LAG

LAG provides access to more than one row of a table at the same time without a self join. Given a series of rows returned from a query and a position of the cursor, LAG provides access to a row at a given physical offset prior to that position.

Usage

LAG(value-expr[, offset][, default])

Notes

LAG is applied to the value-expr.

If you do not specify offset, then its default is 1. The optional default value is returned if the offset goes beyond the scope of the window. If you do not specify default, then its default value is NULL.

Example: Use LAG to access Rows around the Current Row

Frequently you want to access data not only from the current row but the also the previous or next row. For example, the following query shows the details of the current call and the date of the previous call made by the subscriber:

SELECT subscriber, cdate, ctime,
    LAG(cdate, 1) OVER(
        PARTITION BY subscriber
        ORDER BY cdate, ctime) prev_call
FROM CALLS
ORDER BY 1, 2, 3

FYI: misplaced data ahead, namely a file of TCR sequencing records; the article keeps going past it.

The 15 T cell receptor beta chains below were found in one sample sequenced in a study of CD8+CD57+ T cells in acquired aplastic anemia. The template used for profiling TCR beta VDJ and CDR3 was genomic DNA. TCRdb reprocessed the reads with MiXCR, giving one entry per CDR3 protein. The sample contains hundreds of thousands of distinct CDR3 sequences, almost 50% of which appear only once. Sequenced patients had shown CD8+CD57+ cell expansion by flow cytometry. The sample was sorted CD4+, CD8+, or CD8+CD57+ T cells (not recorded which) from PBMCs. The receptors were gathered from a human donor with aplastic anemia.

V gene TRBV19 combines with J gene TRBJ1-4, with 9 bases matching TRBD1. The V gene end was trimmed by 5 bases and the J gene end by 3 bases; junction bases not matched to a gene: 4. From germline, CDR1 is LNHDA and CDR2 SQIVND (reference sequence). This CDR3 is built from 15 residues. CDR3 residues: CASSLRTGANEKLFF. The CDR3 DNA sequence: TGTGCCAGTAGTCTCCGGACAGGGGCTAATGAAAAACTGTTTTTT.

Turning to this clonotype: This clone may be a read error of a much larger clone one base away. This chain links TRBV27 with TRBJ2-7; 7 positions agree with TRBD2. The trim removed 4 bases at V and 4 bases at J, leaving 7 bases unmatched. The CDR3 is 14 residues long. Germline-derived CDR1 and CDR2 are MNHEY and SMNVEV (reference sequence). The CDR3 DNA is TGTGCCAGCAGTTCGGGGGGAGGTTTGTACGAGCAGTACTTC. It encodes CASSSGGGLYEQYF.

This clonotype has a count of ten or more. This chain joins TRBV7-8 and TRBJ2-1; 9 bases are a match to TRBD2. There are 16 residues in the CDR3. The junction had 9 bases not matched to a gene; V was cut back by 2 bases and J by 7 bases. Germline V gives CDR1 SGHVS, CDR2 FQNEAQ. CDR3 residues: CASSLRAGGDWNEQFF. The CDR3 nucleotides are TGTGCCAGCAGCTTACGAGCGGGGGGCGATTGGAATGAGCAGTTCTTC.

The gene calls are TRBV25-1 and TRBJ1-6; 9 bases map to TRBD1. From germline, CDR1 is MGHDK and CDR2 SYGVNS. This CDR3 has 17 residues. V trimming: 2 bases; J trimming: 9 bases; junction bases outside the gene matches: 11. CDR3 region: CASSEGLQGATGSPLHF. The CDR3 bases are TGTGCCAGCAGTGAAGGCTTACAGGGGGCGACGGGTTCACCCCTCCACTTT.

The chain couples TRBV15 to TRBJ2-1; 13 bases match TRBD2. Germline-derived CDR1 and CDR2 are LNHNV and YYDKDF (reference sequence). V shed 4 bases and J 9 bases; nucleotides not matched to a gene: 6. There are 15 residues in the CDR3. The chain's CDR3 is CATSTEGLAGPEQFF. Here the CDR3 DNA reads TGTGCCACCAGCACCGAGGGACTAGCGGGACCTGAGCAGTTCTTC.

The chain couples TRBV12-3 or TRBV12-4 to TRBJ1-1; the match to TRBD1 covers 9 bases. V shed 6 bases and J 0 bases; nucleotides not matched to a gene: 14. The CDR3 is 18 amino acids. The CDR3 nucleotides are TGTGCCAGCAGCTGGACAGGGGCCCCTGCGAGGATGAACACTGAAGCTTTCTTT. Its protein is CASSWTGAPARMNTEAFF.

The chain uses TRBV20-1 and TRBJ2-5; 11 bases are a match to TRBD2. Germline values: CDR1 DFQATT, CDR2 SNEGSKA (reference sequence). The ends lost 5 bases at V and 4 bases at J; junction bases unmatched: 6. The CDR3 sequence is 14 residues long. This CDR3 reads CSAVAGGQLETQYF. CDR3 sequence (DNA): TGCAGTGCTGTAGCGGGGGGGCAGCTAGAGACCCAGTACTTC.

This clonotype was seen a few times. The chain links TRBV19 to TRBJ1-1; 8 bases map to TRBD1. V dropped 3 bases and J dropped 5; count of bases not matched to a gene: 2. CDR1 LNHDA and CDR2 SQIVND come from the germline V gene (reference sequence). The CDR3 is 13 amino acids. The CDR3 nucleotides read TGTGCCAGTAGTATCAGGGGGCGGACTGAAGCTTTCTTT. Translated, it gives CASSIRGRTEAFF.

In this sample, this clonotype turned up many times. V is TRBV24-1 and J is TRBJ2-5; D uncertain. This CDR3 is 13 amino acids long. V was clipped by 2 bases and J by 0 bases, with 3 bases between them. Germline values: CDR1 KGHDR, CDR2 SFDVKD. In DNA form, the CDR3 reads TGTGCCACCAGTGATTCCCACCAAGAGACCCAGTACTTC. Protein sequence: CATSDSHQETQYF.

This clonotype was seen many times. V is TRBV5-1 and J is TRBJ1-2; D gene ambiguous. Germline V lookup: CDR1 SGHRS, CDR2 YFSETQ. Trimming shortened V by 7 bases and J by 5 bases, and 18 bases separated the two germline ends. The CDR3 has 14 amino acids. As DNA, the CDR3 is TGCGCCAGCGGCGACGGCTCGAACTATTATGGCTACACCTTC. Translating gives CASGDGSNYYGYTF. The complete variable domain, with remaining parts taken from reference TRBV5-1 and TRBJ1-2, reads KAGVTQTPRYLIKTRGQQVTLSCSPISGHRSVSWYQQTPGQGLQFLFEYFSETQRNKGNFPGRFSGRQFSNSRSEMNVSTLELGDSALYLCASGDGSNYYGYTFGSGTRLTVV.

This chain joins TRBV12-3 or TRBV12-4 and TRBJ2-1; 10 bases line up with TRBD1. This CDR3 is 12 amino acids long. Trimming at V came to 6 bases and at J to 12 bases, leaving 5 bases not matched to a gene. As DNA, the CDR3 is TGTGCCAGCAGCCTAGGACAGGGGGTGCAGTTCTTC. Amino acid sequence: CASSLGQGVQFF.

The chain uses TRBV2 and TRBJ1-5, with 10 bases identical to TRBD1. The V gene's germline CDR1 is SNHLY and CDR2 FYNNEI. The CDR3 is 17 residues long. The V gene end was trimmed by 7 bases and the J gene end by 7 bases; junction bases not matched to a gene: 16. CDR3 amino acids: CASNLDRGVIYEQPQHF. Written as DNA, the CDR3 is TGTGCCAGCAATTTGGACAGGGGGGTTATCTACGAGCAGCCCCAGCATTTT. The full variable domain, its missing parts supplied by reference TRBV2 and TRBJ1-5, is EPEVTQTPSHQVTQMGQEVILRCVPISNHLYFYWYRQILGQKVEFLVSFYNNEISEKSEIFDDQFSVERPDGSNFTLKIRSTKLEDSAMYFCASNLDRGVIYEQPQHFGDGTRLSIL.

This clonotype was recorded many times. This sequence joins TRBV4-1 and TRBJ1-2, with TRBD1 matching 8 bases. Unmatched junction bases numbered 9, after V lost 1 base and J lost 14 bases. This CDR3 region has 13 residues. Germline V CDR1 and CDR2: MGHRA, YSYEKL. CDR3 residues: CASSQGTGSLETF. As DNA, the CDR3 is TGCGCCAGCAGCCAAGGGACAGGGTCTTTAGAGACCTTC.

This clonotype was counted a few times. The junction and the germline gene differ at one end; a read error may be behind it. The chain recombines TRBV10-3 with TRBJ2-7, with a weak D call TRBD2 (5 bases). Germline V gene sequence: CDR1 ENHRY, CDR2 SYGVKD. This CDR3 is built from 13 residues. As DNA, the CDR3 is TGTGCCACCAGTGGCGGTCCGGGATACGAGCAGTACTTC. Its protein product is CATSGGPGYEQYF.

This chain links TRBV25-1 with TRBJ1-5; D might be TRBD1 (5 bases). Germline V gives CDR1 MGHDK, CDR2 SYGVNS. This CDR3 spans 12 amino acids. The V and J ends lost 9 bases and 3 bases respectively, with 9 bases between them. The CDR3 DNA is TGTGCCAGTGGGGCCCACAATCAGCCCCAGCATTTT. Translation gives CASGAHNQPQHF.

SUBSCRIBER

CDATE

CTIME

PREV_CALL

01277824068

2007-09-14

15:31:57

<Null>

01277824068

2007-09-14

15:32:57

2007-09-14

01277824068

2007-09-17

15:33:57

2007-09-14

01277824068

2007-09-18

15:38:58

2007-09-17

01277824068

2007-09-19

15:39:58

2007-09-18

01285720653

2007-09-17

15:34:58

<Null>

01285720653

2007-09-17

15:35:58

2007-09-17

01285720653

2007-09-18

15:36:58

2007-09-17

01285720653

2007-09-18

15:37:58

2007-09-18

01344300770

2007-09-19

14:11:36

<Null>

The LAG (and LEAD) routines can be considered a way to index a partitioned group. Using these functions you can access any individual row preceding or following the current record in an ordered partition.

See the overview for details of the data used in this example.